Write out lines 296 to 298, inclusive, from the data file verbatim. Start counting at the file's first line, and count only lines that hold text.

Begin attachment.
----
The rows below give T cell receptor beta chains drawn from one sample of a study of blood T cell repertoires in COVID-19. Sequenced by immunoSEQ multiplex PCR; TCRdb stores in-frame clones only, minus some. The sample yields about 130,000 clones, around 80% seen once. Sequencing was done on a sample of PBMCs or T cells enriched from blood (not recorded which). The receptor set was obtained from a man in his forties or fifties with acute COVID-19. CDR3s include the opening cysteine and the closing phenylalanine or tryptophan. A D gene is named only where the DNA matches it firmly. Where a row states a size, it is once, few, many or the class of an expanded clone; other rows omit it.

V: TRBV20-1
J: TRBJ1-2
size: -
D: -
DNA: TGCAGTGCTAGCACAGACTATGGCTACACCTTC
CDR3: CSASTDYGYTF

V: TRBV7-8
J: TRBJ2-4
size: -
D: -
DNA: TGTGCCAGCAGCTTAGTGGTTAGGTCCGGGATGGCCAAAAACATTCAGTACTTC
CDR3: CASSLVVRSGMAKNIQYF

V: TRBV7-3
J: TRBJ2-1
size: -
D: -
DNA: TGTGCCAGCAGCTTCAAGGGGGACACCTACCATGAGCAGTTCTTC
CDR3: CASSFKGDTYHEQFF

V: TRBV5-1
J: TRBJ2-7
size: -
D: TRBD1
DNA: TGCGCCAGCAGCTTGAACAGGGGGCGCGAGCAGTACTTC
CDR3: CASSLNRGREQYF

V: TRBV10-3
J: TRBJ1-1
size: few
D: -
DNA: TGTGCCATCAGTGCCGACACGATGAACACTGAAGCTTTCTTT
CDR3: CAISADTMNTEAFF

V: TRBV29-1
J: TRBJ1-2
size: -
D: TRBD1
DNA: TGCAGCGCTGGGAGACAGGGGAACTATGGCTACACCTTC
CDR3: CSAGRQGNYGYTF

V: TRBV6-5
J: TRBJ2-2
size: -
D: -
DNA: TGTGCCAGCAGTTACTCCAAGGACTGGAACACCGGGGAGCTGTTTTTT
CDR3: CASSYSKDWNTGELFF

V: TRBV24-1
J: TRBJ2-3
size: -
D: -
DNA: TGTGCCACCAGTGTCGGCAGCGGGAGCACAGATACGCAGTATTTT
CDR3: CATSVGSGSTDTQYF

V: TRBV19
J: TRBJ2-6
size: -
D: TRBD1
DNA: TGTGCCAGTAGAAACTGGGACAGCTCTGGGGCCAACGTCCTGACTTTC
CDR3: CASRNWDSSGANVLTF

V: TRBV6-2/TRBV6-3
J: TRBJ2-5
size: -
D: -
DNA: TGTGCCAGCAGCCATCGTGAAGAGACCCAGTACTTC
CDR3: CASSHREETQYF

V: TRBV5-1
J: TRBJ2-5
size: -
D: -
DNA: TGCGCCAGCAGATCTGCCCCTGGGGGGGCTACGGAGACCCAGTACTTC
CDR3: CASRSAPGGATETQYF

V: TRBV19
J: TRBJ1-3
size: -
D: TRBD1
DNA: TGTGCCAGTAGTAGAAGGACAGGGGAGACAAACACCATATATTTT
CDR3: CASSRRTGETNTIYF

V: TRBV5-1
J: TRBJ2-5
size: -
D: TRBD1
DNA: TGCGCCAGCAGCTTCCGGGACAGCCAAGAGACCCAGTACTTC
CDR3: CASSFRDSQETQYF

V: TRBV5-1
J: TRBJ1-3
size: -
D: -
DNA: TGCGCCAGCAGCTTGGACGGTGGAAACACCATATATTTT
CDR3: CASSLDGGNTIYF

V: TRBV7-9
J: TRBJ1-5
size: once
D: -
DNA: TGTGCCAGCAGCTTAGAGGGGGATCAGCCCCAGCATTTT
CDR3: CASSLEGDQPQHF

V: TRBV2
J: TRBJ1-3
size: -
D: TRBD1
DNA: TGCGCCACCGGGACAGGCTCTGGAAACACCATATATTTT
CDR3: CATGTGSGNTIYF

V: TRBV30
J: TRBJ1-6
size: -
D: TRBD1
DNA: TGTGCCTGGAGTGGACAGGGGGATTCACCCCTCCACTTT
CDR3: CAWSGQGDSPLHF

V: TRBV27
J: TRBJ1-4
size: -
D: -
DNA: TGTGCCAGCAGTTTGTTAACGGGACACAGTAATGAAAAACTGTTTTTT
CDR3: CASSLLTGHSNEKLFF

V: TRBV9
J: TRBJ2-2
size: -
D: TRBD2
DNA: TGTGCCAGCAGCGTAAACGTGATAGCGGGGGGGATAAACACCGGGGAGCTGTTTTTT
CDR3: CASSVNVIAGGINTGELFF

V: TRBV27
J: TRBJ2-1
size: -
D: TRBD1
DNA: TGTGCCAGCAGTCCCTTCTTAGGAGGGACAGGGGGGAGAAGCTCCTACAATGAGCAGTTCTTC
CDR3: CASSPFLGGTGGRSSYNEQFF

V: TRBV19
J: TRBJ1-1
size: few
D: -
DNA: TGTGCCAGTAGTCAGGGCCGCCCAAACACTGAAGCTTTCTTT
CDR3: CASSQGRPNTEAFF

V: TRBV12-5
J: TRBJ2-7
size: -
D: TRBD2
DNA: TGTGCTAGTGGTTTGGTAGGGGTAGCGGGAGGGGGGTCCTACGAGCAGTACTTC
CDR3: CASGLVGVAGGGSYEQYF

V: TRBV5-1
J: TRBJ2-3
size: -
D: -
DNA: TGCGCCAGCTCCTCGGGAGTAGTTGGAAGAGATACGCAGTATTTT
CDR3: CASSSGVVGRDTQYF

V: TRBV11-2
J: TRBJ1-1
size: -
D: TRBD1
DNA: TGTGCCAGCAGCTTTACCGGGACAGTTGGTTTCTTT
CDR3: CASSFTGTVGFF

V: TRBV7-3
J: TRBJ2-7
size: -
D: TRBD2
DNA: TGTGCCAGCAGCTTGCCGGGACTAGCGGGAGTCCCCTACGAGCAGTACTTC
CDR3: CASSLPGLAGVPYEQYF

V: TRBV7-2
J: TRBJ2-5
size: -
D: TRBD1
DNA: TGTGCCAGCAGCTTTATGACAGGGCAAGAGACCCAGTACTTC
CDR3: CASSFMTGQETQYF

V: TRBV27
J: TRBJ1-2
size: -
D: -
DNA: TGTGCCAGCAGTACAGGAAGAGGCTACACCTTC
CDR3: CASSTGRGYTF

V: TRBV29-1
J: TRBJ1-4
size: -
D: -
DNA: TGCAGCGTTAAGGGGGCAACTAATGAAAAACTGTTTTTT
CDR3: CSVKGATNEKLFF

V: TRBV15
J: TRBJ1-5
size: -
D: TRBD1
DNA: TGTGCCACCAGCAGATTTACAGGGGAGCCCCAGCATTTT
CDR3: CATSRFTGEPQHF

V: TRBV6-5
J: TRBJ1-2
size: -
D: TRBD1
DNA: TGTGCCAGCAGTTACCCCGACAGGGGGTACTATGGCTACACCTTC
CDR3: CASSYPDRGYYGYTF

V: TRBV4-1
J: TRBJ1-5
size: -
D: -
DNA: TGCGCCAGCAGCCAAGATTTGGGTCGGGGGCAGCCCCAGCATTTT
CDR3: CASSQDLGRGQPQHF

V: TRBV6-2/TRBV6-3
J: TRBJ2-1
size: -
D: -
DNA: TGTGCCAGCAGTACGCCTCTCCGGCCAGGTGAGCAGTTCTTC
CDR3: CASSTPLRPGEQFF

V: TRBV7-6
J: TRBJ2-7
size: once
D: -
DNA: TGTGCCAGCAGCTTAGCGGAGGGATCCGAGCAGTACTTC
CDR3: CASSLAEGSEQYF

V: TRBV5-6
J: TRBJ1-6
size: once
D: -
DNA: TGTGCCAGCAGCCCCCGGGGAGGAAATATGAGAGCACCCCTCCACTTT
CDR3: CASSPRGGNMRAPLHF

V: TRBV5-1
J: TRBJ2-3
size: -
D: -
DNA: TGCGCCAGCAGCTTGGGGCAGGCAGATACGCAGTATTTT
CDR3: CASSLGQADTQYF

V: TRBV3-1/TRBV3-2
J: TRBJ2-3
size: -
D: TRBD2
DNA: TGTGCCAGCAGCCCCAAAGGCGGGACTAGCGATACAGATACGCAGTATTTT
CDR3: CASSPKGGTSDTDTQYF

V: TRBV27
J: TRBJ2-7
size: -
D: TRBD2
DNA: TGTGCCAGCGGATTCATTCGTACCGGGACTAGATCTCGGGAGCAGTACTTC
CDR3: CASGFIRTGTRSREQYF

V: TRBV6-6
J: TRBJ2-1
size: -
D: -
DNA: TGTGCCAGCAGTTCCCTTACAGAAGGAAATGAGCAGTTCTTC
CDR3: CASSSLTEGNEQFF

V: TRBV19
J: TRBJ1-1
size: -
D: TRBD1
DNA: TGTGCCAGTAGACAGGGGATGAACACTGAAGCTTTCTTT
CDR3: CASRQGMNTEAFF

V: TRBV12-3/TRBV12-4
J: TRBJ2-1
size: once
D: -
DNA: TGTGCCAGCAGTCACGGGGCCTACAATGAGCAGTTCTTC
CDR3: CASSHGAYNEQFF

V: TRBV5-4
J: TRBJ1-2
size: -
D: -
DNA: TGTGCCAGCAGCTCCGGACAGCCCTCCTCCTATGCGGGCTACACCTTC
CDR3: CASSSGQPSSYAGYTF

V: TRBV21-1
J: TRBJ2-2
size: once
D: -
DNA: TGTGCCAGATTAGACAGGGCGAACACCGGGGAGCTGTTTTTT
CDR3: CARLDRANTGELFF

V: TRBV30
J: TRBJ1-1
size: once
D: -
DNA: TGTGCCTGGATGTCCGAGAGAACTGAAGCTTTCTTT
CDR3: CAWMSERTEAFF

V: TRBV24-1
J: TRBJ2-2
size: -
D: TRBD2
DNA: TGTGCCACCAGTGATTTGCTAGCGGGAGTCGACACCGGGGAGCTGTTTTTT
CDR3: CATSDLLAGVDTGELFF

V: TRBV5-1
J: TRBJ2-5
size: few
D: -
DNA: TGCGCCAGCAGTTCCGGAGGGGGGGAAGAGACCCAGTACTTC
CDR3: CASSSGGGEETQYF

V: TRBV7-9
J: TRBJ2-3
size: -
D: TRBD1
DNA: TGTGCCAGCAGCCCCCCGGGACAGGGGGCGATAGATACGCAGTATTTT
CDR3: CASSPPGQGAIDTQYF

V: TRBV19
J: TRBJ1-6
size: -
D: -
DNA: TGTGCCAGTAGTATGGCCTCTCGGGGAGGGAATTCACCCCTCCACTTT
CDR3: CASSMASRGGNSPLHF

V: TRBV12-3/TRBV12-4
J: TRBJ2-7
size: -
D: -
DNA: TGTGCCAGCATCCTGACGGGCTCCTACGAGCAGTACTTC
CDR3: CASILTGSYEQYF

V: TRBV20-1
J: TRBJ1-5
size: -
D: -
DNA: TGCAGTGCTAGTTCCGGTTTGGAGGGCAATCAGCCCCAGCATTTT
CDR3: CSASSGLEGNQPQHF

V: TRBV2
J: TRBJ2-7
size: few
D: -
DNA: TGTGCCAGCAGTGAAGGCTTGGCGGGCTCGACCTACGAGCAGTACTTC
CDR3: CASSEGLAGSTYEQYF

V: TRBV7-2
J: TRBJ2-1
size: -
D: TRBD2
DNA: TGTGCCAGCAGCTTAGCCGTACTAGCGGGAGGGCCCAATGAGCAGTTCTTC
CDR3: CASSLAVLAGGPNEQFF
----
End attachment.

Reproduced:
V: TRBV2
J: TRBJ2-7
size: few